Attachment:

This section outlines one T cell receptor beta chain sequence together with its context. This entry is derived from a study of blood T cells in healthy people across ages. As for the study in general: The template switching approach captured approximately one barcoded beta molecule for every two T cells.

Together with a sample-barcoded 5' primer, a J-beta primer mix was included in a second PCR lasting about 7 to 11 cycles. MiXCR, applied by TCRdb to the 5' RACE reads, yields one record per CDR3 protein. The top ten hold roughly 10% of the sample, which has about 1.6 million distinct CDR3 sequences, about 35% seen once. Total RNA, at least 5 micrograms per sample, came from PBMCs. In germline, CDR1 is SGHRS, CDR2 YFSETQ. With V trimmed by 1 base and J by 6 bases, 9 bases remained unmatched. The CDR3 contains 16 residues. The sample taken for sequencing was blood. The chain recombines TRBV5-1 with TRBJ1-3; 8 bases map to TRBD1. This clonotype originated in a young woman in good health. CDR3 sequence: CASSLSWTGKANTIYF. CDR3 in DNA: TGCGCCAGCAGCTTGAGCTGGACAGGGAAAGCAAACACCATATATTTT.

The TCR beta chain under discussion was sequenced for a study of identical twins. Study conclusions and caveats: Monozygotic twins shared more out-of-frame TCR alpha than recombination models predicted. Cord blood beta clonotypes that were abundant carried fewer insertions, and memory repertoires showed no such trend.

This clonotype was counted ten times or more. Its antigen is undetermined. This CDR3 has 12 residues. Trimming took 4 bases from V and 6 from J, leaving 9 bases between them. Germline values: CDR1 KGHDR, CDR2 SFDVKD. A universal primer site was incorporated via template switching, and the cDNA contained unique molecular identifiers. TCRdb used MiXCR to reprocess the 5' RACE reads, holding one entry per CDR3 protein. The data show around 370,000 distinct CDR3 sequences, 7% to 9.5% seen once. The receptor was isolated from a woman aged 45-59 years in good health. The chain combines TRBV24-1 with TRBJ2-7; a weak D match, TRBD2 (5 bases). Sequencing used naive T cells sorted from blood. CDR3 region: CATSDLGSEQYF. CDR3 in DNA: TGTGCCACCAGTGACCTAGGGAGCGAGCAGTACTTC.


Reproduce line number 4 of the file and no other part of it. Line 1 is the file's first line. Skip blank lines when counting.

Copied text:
This clonotype was counted ten times or more. Its antigen is undetermined. This CDR3 has 12 residues. Trimming took 4 bases from V and 6 from J, leaving 9 bases between them. Germline values: CDR1 KGHDR, CDR2 SFDVKD. A universal primer site was incorporated via template switching, and the cDNA contained unique molecular identifiers. TCRdb used MiXCR to reprocess the 5' RACE reads, holding one entry per CDR3 protein. The data show around 370,000 distinct CDR3 sequences, 7% to 9.5% seen once. The receptor was isolated from a woman aged 45-59 years in good health. The chain combines TRBV24-1 with TRBJ2-7; a weak D match, TRBD2 (5 bases). Sequencing used naive T cells sorted from blood. CDR3 region: CATSDLGSEQYF. CDR3 in DNA: TGTGCCACCAGTGACCTAGGGAGCGAGCAGTACTTC.